Support for the research has come from the Charles and Margery Barancik Foundation, Earthwatch Institute, Dolphin Quest, Disney, NOAA, Mote Scientific Foundation, the U.S. Environmental Protection Agency, the International Whaling Commission, the Office of Naval Research, the Gulf of Mexico Research Initiative, Harbor Branch Oceanographic Institute ProtectWild Dolphins Program, and Fundacion Oceanografic, among others.
Frontiers in Marine Science
Dolphins -- Research
Genetic analyses, initiated in 1984, have played a major role in our understanding of the structure and social relationships of the long-term resident community of common bottlenose dolphins (Tursiops truncatus) in Sarasota Bay, Florida (SBDC). One component of our ongoing study of the community’s social system involves using blood samples from periodic catch-and-release sampling for life history and health assessment studies, as well as skin from biopsy dart sampling studies and strandings, to investigate paternity and mating strategies in this community. These analyses, covering a span of four generations of calves, were originally based on chromosomes and protein electrophoresis, but with the advent of microsatellite DNA technology, the latter has become our analysis of choice. We have performed paternity analyses on 204 known mother-calf pairs. For 151 of the calves (74%), sires were identified within the SBDC, but for the remaining 26% of the calves all sampled males associated with the community were excluded and it is likely that a substantial contribution of paternity to the SBDC comes from outside the community. Of the SBDC males, only 52 males of the more than 200 potential sires were sires. The age of sires at time of conception of a calf ranged from 10 to 43 years, averaging 24 years old. These males have sired 1-7 calves during a documented period of reproductive tenure of as much as 24 years (average = 21.4 years). Four males have sired 6-7 calves each, these males siring calves in the community for more than 20 years. Another 19 males have each sired 3-5 calves and the remaining 30 males were identified as sires of 1-2 calves. Paired males sired 75% of the calves while 25% of the calves were sired by unpaired males. Females with multiple offspring generally had multiple sires for these offspring. These paternity analyses support the hypothesis that a major avenue of gene flow in the SBDC is through the males given their greater ranges, with occasional exchange via visits from males from other areas, as well as the occasional brief movements of females from outside the community range into the community.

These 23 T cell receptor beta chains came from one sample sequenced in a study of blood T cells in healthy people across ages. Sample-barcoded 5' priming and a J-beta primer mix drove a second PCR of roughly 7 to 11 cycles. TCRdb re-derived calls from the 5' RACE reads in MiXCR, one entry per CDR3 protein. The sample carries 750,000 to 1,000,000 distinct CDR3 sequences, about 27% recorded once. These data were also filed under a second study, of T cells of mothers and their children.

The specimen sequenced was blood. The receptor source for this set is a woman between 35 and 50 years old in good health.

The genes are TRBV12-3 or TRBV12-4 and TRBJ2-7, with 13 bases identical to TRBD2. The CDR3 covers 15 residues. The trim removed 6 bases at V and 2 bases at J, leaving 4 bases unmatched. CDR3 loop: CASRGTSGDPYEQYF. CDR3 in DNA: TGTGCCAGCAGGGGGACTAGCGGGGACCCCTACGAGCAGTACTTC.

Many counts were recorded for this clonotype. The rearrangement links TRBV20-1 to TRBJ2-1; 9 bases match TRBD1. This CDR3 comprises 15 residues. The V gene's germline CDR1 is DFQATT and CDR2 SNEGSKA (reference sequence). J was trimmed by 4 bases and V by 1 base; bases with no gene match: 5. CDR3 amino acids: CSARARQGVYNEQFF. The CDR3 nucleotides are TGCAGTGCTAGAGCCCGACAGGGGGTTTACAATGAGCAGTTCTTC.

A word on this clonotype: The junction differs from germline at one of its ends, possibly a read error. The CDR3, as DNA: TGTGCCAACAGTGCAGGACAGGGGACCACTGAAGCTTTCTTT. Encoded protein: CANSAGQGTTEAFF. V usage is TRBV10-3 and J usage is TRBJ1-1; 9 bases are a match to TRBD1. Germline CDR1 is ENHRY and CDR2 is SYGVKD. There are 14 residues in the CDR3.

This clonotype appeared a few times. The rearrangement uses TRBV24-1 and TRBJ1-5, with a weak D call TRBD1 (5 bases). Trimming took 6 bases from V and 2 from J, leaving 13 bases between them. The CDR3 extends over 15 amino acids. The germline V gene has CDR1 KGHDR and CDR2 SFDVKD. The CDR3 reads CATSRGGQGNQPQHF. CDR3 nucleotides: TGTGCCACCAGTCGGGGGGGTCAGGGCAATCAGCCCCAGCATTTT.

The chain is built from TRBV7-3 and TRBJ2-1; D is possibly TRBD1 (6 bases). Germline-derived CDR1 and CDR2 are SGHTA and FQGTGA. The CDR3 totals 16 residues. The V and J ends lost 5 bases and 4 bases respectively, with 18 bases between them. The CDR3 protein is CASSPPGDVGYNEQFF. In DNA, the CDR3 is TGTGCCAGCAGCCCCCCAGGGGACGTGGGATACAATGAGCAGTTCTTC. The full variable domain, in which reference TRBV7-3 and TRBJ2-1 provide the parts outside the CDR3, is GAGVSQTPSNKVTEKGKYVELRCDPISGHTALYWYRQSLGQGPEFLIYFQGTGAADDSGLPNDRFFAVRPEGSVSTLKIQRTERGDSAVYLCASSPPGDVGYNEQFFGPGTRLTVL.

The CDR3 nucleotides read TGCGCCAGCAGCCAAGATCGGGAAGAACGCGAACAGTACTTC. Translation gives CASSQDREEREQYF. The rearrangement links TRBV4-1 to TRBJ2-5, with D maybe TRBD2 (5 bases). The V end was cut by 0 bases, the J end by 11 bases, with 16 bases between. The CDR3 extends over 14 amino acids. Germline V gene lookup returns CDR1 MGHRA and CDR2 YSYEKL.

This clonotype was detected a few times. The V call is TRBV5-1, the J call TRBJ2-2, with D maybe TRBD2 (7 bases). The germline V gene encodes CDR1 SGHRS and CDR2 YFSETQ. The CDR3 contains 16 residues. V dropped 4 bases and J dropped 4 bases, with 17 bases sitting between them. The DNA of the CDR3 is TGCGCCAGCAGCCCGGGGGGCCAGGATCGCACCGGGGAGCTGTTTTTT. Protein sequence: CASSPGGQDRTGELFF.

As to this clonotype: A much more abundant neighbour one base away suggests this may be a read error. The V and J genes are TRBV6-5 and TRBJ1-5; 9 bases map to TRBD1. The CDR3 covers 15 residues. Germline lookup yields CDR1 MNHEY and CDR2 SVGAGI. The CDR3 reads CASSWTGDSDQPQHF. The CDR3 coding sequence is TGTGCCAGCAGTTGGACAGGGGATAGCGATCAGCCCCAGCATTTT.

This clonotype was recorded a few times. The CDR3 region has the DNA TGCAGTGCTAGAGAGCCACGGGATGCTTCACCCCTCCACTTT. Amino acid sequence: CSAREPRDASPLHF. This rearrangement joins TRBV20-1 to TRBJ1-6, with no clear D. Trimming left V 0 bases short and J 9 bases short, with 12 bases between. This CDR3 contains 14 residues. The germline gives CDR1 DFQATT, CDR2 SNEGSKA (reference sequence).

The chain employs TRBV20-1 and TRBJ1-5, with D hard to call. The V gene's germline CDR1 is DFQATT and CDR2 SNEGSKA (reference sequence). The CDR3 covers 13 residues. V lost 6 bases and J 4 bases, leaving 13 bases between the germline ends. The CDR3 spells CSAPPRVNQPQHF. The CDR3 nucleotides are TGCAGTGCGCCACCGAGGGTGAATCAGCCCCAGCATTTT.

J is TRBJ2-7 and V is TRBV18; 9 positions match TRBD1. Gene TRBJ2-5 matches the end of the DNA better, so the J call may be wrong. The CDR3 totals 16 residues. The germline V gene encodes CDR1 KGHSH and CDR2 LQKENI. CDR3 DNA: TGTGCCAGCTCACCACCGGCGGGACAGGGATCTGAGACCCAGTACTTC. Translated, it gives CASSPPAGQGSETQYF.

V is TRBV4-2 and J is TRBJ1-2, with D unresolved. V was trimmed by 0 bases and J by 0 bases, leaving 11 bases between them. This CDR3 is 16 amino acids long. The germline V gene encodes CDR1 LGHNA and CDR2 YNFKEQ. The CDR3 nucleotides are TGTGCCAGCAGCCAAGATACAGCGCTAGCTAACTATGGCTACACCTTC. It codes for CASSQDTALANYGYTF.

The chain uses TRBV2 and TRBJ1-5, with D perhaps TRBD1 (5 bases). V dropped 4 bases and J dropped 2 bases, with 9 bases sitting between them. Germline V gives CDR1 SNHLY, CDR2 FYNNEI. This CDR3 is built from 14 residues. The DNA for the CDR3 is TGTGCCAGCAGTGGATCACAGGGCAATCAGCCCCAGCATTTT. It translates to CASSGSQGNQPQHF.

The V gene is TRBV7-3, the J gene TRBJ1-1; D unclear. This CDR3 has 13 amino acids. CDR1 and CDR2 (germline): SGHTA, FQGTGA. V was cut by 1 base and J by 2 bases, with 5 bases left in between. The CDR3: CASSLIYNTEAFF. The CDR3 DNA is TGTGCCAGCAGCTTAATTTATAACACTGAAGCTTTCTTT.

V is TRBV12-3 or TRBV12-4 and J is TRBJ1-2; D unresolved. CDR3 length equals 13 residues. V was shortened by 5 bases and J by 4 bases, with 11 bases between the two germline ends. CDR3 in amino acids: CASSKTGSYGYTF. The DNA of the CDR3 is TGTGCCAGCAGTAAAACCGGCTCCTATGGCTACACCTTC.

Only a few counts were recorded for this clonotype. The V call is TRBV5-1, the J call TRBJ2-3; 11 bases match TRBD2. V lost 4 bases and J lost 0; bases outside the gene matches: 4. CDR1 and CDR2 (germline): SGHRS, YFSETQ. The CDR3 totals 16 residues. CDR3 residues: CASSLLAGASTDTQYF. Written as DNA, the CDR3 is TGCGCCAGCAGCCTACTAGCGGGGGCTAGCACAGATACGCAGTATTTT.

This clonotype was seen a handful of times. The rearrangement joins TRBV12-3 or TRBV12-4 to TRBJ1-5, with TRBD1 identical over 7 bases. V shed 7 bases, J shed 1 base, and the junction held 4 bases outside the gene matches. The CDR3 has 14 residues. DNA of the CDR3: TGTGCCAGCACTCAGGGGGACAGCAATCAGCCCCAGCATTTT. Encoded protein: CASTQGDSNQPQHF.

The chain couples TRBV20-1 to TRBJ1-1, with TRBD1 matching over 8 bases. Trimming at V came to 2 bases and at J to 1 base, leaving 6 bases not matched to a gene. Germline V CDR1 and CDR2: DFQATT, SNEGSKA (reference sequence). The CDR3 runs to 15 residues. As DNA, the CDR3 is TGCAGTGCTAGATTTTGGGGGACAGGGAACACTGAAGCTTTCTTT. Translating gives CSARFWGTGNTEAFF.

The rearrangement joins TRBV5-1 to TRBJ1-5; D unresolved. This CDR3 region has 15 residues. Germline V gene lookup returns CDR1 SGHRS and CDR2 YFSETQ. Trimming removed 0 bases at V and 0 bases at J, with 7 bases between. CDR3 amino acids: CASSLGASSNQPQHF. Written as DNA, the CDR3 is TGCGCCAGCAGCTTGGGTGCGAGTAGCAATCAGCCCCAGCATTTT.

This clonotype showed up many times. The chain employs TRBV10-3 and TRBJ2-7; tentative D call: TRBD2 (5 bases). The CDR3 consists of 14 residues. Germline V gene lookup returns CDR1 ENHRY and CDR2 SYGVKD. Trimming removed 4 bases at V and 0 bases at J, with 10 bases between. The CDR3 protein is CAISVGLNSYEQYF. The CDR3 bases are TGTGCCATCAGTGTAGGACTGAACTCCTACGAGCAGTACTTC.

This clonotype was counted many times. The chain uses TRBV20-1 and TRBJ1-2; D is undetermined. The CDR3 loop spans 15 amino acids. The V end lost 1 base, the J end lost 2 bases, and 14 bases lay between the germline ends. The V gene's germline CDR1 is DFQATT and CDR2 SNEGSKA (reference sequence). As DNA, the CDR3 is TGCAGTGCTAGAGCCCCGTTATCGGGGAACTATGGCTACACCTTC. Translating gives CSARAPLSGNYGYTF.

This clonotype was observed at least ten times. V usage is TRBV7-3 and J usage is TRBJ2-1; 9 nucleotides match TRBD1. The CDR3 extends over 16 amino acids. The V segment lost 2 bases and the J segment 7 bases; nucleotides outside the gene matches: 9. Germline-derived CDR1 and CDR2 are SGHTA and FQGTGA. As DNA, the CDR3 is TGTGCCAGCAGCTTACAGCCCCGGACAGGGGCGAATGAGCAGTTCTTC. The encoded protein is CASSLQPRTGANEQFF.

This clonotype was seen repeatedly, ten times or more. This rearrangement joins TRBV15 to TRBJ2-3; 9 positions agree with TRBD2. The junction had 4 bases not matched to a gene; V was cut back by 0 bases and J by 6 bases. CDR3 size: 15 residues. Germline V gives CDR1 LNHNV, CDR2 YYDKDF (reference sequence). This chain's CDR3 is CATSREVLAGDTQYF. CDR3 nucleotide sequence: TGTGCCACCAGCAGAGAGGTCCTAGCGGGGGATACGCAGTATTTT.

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Duffield, D. A., & Wells, R. Paternity patterns in a long-term resident bottlenose dolphin community. Frontiers in Marine Science, 10, 169.